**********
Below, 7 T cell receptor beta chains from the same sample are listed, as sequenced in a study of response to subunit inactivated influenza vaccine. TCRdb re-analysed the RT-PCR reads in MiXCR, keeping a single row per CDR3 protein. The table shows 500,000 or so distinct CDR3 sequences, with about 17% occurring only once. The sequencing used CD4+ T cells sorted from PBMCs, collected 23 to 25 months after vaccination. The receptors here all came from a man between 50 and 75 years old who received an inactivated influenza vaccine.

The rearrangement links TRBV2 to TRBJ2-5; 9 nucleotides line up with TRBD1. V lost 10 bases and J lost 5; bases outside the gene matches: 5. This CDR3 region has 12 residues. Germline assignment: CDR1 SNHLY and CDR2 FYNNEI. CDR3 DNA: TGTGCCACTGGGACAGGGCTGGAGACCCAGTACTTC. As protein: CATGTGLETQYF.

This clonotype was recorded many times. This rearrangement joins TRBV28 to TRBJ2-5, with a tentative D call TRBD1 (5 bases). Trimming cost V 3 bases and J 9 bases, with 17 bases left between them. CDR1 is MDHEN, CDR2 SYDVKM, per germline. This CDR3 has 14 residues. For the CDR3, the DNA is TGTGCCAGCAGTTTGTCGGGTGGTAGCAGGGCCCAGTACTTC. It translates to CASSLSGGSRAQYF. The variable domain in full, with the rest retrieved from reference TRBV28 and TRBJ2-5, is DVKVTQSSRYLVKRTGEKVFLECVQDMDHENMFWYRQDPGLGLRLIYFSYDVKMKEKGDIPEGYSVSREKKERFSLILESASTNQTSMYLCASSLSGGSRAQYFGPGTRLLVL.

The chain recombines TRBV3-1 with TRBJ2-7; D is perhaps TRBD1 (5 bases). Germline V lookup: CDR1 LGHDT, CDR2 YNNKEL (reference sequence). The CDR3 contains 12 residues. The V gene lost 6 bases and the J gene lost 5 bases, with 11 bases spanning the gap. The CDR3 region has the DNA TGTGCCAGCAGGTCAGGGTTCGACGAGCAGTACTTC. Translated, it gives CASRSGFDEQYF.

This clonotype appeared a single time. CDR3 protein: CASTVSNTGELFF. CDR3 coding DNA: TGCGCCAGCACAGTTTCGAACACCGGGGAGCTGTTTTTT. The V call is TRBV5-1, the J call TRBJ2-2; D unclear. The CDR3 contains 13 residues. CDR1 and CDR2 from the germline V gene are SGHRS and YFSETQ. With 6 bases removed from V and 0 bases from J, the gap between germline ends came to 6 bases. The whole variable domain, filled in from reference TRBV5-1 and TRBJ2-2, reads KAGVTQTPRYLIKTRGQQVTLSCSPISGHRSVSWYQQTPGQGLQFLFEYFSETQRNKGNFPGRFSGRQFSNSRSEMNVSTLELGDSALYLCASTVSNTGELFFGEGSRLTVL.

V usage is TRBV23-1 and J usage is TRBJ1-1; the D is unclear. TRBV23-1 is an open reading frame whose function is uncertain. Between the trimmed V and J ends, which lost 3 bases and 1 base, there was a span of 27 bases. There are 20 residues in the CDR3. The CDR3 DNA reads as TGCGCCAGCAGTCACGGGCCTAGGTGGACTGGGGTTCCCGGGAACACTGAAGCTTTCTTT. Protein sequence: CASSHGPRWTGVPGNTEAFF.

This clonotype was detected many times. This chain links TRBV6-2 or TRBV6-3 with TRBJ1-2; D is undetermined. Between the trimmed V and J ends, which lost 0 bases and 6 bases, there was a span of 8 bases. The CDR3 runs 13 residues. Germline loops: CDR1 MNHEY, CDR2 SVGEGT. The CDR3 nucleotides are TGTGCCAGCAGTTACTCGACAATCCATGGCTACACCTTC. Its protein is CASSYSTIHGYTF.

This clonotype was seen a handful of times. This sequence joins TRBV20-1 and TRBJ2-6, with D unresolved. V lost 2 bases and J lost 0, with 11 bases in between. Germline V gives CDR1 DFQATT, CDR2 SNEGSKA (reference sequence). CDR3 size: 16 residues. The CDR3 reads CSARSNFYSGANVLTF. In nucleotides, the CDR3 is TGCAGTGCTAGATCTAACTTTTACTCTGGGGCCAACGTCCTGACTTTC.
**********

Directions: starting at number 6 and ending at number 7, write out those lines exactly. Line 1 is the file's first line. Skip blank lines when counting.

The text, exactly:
V usage is TRBV23-1 and J usage is TRBJ1-1; the D is unclear. TRBV23-1 is an open reading frame whose function is uncertain. Between the trimmed V and J ends, which lost 3 bases and 1 base, there was a span of 27 bases. There are 20 residues in the CDR3. The CDR3 DNA reads as TGCGCCAGCAGTCACGGGCCTAGGTGGACTGGGGTTCCCGGGAACACTGAAGCTTTCTTT. Protein sequence: CASSHGPRWTGVPGNTEAFF.

This clonotype was detected many times. This chain links TRBV6-2 or TRBV6-3 with TRBJ1-2; D is undetermined. Between the trimmed V and J ends, which lost 0 bases and 6 bases, there was a span of 8 bases. The CDR3 runs 13 residues. Germline loops: CDR1 MNHEY, CDR2 SVGEGT. The CDR3 nucleotides are TGTGCCAGCAGTTACTCGACAATCCATGGCTACACCTTC. Its protein is CASSYSTIHGYTF.